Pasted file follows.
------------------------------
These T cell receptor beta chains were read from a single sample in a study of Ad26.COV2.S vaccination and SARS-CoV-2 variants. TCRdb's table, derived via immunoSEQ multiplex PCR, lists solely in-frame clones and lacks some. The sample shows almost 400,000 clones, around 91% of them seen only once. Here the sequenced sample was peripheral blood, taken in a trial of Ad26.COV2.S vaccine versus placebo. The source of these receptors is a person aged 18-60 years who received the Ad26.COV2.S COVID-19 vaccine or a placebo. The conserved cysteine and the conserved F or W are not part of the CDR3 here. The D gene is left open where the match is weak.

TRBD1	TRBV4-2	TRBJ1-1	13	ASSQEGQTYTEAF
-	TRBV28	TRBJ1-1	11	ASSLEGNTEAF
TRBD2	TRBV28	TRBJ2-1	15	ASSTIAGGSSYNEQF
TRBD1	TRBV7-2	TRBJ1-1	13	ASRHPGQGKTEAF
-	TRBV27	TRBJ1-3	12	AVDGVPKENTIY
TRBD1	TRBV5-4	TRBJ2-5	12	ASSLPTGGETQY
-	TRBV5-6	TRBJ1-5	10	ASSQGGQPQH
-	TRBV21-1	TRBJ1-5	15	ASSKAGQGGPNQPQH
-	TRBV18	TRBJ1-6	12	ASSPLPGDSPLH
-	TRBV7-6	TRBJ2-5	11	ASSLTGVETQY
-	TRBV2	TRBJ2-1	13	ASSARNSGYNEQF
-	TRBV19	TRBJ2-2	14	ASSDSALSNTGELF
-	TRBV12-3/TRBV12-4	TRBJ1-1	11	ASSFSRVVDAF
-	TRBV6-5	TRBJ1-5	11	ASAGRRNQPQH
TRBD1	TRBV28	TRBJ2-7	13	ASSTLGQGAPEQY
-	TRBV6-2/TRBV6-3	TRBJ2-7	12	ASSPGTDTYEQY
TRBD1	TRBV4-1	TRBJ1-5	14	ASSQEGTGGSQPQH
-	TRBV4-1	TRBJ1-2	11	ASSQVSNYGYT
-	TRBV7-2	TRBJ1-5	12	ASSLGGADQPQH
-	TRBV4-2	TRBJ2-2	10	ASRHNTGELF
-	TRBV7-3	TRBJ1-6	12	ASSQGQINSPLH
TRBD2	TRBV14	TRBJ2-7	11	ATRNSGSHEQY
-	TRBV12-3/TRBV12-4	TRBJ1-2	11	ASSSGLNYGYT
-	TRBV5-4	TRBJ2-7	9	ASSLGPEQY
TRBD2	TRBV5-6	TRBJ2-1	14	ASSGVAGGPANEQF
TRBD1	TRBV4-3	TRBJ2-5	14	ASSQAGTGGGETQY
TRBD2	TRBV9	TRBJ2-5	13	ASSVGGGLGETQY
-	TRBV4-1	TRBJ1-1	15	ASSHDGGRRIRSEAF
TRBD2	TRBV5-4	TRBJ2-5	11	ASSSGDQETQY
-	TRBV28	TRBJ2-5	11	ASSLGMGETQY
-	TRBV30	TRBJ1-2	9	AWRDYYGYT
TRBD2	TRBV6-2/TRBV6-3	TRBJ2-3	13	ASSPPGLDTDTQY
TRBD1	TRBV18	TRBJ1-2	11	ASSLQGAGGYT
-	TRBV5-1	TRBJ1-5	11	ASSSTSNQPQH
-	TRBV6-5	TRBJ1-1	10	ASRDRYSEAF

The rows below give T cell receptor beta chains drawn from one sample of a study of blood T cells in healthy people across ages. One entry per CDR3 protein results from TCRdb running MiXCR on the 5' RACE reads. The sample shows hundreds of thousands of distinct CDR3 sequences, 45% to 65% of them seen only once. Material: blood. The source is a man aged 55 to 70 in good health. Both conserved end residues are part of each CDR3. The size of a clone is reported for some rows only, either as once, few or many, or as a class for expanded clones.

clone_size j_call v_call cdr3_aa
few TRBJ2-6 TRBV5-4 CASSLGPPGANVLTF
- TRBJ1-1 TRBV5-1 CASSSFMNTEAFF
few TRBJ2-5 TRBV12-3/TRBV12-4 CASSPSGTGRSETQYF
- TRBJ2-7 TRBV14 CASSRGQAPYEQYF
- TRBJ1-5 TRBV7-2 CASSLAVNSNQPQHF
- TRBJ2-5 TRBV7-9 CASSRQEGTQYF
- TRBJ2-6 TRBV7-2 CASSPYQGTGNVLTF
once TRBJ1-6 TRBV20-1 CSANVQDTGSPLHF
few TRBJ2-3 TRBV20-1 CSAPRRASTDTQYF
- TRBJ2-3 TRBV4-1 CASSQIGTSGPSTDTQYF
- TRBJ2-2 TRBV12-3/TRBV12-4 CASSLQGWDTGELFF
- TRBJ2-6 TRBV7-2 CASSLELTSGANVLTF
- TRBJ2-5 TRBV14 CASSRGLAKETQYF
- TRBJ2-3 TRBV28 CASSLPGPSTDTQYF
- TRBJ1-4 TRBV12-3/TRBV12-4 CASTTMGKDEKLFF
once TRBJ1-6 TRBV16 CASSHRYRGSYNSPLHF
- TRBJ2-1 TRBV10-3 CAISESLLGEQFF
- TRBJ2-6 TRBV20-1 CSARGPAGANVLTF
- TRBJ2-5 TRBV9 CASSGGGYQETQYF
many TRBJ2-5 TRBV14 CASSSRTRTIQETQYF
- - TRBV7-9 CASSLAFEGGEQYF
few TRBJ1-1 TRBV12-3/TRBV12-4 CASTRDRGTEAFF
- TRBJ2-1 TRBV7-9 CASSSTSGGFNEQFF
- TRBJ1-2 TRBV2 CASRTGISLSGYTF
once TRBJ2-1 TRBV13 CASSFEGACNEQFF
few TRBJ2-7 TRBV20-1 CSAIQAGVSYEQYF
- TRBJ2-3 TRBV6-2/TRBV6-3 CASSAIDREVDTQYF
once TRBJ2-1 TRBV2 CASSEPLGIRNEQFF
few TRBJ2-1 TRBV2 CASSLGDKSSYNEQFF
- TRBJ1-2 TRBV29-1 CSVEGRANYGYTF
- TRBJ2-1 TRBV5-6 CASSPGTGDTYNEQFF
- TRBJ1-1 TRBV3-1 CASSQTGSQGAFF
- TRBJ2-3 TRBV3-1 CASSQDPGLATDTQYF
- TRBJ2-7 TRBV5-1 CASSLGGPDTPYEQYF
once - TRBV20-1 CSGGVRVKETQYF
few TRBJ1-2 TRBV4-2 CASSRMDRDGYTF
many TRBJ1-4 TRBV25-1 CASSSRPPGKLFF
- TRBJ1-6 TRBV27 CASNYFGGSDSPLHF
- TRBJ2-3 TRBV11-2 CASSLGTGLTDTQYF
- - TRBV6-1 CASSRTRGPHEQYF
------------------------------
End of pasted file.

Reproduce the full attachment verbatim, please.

These T cell receptor beta chains were read from a single sample in a study of Ad26.COV2.S vaccination and SARS-CoV-2 variants. TCRdb's table, derived via immunoSEQ multiplex PCR, lists solely in-frame clones and lacks some. The sample shows almost 400,000 clones, around 91% of them seen only once. Here the sequenced sample was peripheral blood, taken in a trial of Ad26.COV2.S vaccine versus placebo. The source of these receptors is a person aged 18-60 years who received the Ad26.COV2.S COVID-19 vaccine or a placebo. The conserved cysteine and the conserved F or W are not part of the CDR3 here. The D gene is left open where the match is weak.

TRBD1	TRBV4-2	TRBJ1-1	13	ASSQEGQTYTEAF
-	TRBV28	TRBJ1-1	11	ASSLEGNTEAF
TRBD2	TRBV28	TRBJ2-1	15	ASSTIAGGSSYNEQF
TRBD1	TRBV7-2	TRBJ1-1	13	ASRHPGQGKTEAF
-	TRBV27	TRBJ1-3	12	AVDGVPKENTIY
TRBD1	TRBV5-4	TRBJ2-5	12	ASSLPTGGETQY
-	TRBV5-6	TRBJ1-5	10	ASSQGGQPQH
-	TRBV21-1	TRBJ1-5	15	ASSKAGQGGPNQPQH
-	TRBV18	TRBJ1-6	12	ASSPLPGDSPLH
-	TRBV7-6	TRBJ2-5	11	ASSLTGVETQY
-	TRBV2	TRBJ2-1	13	ASSARNSGYNEQF
-	TRBV19	TRBJ2-2	14	ASSDSALSNTGELF
-	TRBV12-3/TRBV12-4	TRBJ1-1	11	ASSFSRVVDAF
-	TRBV6-5	TRBJ1-5	11	ASAGRRNQPQH
TRBD1	TRBV28	TRBJ2-7	13	ASSTLGQGAPEQY
-	TRBV6-2/TRBV6-3	TRBJ2-7	12	ASSPGTDTYEQY
TRBD1	TRBV4-1	TRBJ1-5	14	ASSQEGTGGSQPQH
-	TRBV4-1	TRBJ1-2	11	ASSQVSNYGYT
-	TRBV7-2	TRBJ1-5	12	ASSLGGADQPQH
-	TRBV4-2	TRBJ2-2	10	ASRHNTGELF
-	TRBV7-3	TRBJ1-6	12	ASSQGQINSPLH
TRBD2	TRBV14	TRBJ2-7	11	ATRNSGSHEQY
-	TRBV12-3/TRBV12-4	TRBJ1-2	11	ASSSGLNYGYT
-	TRBV5-4	TRBJ2-7	9	ASSLGPEQY
TRBD2	TRBV5-6	TRBJ2-1	14	ASSGVAGGPANEQF
TRBD1	TRBV4-3	TRBJ2-5	14	ASSQAGTGGGETQY
TRBD2	TRBV9	TRBJ2-5	13	ASSVGGGLGETQY
-	TRBV4-1	TRBJ1-1	15	ASSHDGGRRIRSEAF
TRBD2	TRBV5-4	TRBJ2-5	11	ASSSGDQETQY
-	TRBV28	TRBJ2-5	11	ASSLGMGETQY
-	TRBV30	TRBJ1-2	9	AWRDYYGYT
TRBD2	TRBV6-2/TRBV6-3	TRBJ2-3	13	ASSPPGLDTDTQY
TRBD1	TRBV18	TRBJ1-2	11	ASSLQGAGGYT
-	TRBV5-1	TRBJ1-5	11	ASSSTSNQPQH
-	TRBV6-5	TRBJ1-1	10	ASRDRYSEAF

The rows below give T cell receptor beta chains drawn from one sample of a study of blood T cells in healthy people across ages. One entry per CDR3 protein results from TCRdb running MiXCR on the 5' RACE reads. The sample shows hundreds of thousands of distinct CDR3 sequences, 45% to 65% of them seen only once. Material: blood. The source is a man aged 55 to 70 in good health. Both conserved end residues are part of each CDR3. The size of a clone is reported for some rows only, either as once, few or many, or as a class for expanded clones.

clone_size j_call v_call cdr3_aa
few TRBJ2-6 TRBV5-4 CASSLGPPGANVLTF
- TRBJ1-1 TRBV5-1 CASSSFMNTEAFF
few TRBJ2-5 TRBV12-3/TRBV12-4 CASSPSGTGRSETQYF
- TRBJ2-7 TRBV14 CASSRGQAPYEQYF
- TRBJ1-5 TRBV7-2 CASSLAVNSNQPQHF
- TRBJ2-5 TRBV7-9 CASSRQEGTQYF
- TRBJ2-6 TRBV7-2 CASSPYQGTGNVLTF
once TRBJ1-6 TRBV20-1 CSANVQDTGSPLHF
few TRBJ2-3 TRBV20-1 CSAPRRASTDTQYF
- TRBJ2-3 TRBV4-1 CASSQIGTSGPSTDTQYF
- TRBJ2-2 TRBV12-3/TRBV12-4 CASSLQGWDTGELFF
- TRBJ2-6 TRBV7-2 CASSLELTSGANVLTF
- TRBJ2-5 TRBV14 CASSRGLAKETQYF
- TRBJ2-3 TRBV28 CASSLPGPSTDTQYF
- TRBJ1-4 TRBV12-3/TRBV12-4 CASTTMGKDEKLFF
once TRBJ1-6 TRBV16 CASSHRYRGSYNSPLHF
- TRBJ2-1 TRBV10-3 CAISESLLGEQFF
- TRBJ2-6 TRBV20-1 CSARGPAGANVLTF
- TRBJ2-5 TRBV9 CASSGGGYQETQYF
many TRBJ2-5 TRBV14 CASSSRTRTIQETQYF
- - TRBV7-9 CASSLAFEGGEQYF
few TRBJ1-1 TRBV12-3/TRBV12-4 CASTRDRGTEAFF
- TRBJ2-1 TRBV7-9 CASSSTSGGFNEQFF
- TRBJ1-2 TRBV2 CASRTGISLSGYTF
once TRBJ2-1 TRBV13 CASSFEGACNEQFF
few TRBJ2-7 TRBV20-1 CSAIQAGVSYEQYF
- TRBJ2-3 TRBV6-2/TRBV6-3 CASSAIDREVDTQYF
once TRBJ2-1 TRBV2 CASSEPLGIRNEQFF
few TRBJ2-1 TRBV2 CASSLGDKSSYNEQFF
- TRBJ1-2 TRBV29-1 CSVEGRANYGYTF
- TRBJ2-1 TRBV5-6 CASSPGTGDTYNEQFF
- TRBJ1-1 TRBV3-1 CASSQTGSQGAFF
- TRBJ2-3 TRBV3-1 CASSQDPGLATDTQYF
- TRBJ2-7 TRBV5-1 CASSLGGPDTPYEQYF
once - TRBV20-1 CSGGVRVKETQYF
few TRBJ1-2 TRBV4-2 CASSRMDRDGYTF
many TRBJ1-4 TRBV25-1 CASSSRPPGKLFF
- TRBJ1-6 TRBV27 CASNYFGGSDSPLHF
- TRBJ2-3 TRBV11-2 CASSLGTGLTDTQYF
- - TRBV6-1 CASSRTRGPHEQYF